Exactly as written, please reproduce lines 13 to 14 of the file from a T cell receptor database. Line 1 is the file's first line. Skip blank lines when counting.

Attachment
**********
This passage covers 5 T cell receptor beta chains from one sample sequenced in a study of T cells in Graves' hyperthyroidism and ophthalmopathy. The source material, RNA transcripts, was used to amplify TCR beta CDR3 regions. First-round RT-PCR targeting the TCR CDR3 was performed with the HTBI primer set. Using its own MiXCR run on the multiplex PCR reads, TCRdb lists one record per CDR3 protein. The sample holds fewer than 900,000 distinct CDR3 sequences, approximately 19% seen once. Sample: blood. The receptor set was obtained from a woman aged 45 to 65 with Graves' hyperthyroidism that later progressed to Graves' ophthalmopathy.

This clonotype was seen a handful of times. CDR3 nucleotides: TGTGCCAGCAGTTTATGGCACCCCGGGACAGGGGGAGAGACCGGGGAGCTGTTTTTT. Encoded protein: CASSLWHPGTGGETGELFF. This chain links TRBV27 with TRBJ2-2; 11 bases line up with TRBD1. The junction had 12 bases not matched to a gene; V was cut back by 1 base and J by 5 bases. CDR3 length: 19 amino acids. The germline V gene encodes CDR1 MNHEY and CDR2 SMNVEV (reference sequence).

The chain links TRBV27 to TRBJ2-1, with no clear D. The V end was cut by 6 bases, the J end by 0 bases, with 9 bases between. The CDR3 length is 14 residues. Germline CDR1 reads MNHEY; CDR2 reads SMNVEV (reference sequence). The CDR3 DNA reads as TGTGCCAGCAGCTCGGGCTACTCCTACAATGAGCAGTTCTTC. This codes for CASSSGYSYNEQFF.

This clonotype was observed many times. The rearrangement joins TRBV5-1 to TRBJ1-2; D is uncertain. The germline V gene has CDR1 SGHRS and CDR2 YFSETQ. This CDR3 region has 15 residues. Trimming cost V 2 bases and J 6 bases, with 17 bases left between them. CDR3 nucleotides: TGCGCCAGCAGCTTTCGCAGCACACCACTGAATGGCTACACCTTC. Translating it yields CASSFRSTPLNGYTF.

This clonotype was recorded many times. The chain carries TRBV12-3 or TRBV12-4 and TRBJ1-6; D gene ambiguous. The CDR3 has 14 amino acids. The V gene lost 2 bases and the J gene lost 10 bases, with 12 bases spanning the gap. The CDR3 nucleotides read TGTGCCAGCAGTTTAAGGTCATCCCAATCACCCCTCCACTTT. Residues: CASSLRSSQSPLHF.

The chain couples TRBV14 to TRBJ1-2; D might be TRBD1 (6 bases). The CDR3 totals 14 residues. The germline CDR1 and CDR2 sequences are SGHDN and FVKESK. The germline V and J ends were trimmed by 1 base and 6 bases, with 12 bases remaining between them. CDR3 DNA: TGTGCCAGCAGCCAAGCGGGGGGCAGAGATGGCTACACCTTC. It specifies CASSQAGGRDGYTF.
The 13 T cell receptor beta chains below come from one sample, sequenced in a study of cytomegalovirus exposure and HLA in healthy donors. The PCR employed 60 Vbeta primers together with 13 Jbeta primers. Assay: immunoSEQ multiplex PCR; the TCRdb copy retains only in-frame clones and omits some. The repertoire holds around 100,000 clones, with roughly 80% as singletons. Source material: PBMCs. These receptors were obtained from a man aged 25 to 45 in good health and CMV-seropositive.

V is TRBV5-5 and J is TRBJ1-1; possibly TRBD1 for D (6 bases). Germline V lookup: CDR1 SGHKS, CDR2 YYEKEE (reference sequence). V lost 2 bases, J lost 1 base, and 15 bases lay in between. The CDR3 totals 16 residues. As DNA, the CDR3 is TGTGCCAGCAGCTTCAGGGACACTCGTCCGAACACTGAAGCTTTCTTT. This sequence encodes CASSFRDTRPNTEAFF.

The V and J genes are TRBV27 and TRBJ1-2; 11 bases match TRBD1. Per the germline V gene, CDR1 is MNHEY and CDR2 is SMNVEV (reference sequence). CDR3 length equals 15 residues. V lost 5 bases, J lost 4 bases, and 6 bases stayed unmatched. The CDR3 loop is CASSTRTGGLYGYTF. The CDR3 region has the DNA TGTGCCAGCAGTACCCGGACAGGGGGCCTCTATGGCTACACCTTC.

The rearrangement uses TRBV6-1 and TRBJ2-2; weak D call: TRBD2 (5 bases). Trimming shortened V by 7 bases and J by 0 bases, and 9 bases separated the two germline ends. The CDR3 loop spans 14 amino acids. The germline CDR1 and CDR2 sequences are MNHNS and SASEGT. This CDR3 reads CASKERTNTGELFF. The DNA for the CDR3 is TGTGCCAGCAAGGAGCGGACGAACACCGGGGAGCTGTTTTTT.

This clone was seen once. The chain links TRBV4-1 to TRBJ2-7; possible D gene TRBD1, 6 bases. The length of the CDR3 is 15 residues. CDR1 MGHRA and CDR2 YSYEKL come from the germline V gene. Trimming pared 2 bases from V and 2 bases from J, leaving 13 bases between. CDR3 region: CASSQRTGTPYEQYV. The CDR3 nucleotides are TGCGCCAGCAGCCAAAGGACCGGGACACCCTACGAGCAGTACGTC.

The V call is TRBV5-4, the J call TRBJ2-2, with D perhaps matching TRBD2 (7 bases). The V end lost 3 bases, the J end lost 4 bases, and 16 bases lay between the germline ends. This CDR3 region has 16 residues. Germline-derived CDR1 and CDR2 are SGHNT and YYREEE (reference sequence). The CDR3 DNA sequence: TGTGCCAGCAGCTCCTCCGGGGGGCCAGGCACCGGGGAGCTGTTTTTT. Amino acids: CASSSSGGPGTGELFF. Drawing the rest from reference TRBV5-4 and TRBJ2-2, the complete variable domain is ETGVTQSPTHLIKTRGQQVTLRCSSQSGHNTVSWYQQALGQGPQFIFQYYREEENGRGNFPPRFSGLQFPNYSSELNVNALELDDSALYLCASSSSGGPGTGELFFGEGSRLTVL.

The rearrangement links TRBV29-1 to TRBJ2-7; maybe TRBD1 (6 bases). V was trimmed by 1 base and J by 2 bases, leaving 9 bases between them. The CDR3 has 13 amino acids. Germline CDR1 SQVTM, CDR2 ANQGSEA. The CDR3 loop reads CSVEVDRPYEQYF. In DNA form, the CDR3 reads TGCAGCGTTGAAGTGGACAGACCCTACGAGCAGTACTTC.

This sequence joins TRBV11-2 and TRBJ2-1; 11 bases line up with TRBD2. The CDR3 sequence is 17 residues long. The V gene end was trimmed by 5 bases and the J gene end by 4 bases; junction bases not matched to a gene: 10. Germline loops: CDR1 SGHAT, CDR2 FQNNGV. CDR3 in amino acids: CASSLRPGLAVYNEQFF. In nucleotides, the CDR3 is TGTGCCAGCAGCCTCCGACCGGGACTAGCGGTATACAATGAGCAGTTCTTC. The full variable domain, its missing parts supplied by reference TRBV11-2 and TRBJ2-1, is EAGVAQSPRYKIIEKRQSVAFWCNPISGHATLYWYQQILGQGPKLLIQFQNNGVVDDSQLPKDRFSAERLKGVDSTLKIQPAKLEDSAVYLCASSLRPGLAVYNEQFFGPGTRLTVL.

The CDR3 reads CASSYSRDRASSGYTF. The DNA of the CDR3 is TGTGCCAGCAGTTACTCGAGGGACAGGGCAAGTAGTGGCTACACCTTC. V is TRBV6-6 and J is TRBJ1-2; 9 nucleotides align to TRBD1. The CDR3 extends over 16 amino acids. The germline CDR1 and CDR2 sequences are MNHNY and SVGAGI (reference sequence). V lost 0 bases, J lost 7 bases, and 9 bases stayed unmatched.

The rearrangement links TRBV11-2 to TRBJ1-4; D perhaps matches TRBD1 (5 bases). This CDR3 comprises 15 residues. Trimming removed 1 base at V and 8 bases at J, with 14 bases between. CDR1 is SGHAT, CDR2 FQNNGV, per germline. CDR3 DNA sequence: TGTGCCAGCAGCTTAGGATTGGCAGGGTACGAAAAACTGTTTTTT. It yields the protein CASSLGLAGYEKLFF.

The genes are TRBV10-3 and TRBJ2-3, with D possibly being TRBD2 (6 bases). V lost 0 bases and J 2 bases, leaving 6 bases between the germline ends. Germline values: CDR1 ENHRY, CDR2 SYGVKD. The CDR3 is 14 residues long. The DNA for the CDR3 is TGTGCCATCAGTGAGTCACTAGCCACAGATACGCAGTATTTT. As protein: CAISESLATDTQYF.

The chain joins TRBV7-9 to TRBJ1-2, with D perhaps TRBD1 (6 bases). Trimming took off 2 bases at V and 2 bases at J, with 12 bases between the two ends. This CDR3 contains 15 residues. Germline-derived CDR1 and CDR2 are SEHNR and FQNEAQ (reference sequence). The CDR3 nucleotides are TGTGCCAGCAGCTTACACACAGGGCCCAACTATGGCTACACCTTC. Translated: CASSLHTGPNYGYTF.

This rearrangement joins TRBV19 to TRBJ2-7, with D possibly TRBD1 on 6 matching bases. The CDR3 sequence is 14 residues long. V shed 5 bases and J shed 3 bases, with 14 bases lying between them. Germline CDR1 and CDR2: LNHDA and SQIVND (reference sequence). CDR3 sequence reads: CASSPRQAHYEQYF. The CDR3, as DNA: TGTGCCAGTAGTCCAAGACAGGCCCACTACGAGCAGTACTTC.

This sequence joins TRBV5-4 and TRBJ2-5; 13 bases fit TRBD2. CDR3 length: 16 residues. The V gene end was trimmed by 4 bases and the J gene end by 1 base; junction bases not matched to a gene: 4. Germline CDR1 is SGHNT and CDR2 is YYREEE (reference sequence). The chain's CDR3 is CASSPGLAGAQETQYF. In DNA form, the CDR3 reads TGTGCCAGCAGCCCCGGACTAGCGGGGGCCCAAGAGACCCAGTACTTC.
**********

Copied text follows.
The rearrangement links TRBV29-1 to TRBJ2-7; maybe TRBD1 (6 bases). V was trimmed by 1 base and J by 2 bases, leaving 9 bases between them. The CDR3 has 13 amino acids. Germline CDR1 SQVTM, CDR2 ANQGSEA. The CDR3 loop reads CSVEVDRPYEQYF. In DNA form, the CDR3 reads TGCAGCGTTGAAGTGGACAGACCCTACGAGCAGTACTTC.

This sequence joins TRBV11-2 and TRBJ2-1; 11 bases line up with TRBD2. The CDR3 sequence is 17 residues long. The V gene end was trimmed by 5 bases and the J gene end by 4 bases; junction bases not matched to a gene: 10. Germline loops: CDR1 SGHAT, CDR2 FQNNGV. CDR3 in amino acids: CASSLRPGLAVYNEQFF. In nucleotides, the CDR3 is TGTGCCAGCAGCCTCCGACCGGGACTAGCGGTATACAATGAGCAGTTCTTC. The full variable domain, its missing parts supplied by reference TRBV11-2 and TRBJ2-1, is EAGVAQSPRYKIIEKRQSVAFWCNPISGHATLYWYQQILGQGPKLLIQFQNNGVVDDSQLPKDRFSAERLKGVDSTLKIQPAKLEDSAVYLCASSLRPGLAVYNEQFFGPGTRLTVL.